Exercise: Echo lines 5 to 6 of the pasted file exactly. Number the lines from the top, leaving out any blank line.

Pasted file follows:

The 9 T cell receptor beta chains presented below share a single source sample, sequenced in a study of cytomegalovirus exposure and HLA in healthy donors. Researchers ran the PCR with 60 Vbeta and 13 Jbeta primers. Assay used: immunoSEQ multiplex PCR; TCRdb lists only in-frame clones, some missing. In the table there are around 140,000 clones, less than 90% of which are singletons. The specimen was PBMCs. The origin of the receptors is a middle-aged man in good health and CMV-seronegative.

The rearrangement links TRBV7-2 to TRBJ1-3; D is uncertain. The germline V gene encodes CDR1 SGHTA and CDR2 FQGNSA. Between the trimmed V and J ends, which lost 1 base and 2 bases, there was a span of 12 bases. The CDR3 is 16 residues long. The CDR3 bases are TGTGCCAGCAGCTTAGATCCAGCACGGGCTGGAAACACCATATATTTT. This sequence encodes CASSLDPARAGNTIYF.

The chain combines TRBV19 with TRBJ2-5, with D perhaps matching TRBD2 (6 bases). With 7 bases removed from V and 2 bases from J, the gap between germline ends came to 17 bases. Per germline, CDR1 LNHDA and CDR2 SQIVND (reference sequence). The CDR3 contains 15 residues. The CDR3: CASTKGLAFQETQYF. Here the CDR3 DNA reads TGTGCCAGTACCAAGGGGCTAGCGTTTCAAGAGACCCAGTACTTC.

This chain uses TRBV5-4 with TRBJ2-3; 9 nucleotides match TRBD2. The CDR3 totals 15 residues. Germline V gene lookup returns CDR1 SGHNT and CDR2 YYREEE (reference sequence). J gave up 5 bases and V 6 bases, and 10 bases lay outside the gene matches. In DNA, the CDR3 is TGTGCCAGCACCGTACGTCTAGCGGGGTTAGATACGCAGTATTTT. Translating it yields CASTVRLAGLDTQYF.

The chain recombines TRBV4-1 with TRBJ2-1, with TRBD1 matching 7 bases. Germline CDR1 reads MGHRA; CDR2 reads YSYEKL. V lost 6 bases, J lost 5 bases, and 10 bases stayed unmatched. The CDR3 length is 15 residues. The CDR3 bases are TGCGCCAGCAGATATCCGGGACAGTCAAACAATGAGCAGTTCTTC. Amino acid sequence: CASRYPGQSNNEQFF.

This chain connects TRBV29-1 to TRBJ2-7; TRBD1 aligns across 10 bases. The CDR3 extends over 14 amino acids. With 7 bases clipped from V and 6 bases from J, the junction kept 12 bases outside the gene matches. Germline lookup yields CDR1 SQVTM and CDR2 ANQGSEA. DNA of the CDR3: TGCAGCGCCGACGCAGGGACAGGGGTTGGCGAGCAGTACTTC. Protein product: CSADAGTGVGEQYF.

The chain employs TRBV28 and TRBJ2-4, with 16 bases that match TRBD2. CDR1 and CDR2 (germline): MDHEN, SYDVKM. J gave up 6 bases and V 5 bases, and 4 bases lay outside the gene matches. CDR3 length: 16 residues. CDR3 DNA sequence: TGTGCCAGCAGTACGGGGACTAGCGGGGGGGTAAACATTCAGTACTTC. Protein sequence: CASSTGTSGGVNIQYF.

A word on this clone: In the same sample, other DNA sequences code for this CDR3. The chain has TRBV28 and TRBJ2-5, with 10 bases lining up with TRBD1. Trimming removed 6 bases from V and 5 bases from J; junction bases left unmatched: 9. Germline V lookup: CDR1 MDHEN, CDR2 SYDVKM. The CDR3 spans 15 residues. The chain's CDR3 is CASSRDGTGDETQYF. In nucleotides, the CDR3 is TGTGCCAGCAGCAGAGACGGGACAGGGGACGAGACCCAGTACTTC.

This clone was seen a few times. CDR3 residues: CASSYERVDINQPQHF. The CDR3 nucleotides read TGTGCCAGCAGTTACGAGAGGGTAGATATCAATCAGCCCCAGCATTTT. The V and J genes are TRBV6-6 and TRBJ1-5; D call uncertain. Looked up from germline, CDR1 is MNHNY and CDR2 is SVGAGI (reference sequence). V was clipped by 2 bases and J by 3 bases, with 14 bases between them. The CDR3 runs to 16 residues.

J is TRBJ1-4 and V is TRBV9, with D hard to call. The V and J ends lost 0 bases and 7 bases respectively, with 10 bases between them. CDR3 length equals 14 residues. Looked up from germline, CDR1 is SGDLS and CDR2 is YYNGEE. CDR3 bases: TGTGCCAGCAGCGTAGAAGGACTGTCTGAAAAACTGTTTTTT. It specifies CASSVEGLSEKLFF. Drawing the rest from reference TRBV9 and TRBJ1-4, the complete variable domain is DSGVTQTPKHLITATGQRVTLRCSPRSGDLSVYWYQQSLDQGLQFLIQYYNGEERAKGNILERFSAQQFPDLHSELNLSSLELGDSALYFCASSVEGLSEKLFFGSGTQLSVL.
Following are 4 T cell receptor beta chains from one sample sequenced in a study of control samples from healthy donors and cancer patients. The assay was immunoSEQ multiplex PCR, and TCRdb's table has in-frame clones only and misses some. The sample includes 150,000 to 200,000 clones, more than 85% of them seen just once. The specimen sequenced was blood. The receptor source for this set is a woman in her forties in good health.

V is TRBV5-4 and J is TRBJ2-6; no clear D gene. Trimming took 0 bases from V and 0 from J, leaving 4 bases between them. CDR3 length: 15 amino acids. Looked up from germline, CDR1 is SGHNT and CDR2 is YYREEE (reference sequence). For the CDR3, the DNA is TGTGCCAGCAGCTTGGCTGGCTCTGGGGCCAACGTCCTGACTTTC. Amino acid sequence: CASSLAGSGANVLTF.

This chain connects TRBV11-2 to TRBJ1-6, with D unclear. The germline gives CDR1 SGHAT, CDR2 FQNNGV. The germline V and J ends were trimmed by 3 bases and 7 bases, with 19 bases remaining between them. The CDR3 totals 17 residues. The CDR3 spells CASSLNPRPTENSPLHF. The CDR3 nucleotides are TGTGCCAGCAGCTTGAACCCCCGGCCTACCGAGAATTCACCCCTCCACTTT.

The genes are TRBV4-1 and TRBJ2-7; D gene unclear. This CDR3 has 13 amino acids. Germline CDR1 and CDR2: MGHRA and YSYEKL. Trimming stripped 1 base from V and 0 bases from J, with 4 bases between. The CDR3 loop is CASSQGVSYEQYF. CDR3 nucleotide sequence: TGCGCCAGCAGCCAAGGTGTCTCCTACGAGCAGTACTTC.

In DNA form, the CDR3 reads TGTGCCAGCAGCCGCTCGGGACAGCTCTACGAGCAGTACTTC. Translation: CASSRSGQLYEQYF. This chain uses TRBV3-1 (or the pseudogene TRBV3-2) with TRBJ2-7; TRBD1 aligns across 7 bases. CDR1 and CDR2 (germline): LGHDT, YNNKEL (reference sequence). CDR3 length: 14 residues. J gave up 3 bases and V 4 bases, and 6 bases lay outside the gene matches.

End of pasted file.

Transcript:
The chain recombines TRBV4-1 with TRBJ2-1, with TRBD1 matching 7 bases. Germline CDR1 reads MGHRA; CDR2 reads YSYEKL. V lost 6 bases, J lost 5 bases, and 10 bases stayed unmatched. The CDR3 length is 15 residues. The CDR3 bases are TGCGCCAGCAGATATCCGGGACAGTCAAACAATGAGCAGTTCTTC. Amino acid sequence: CASRYPGQSNNEQFF.

This chain connects TRBV29-1 to TRBJ2-7; TRBD1 aligns across 10 bases. The CDR3 extends over 14 amino acids. With 7 bases clipped from V and 6 bases from J, the junction kept 12 bases outside the gene matches. Germline lookup yields CDR1 SQVTM and CDR2 ANQGSEA. DNA of the CDR3: TGCAGCGCCGACGCAGGGACAGGGGTTGGCGAGCAGTACTTC. Protein product: CSADAGTGVGEQYF.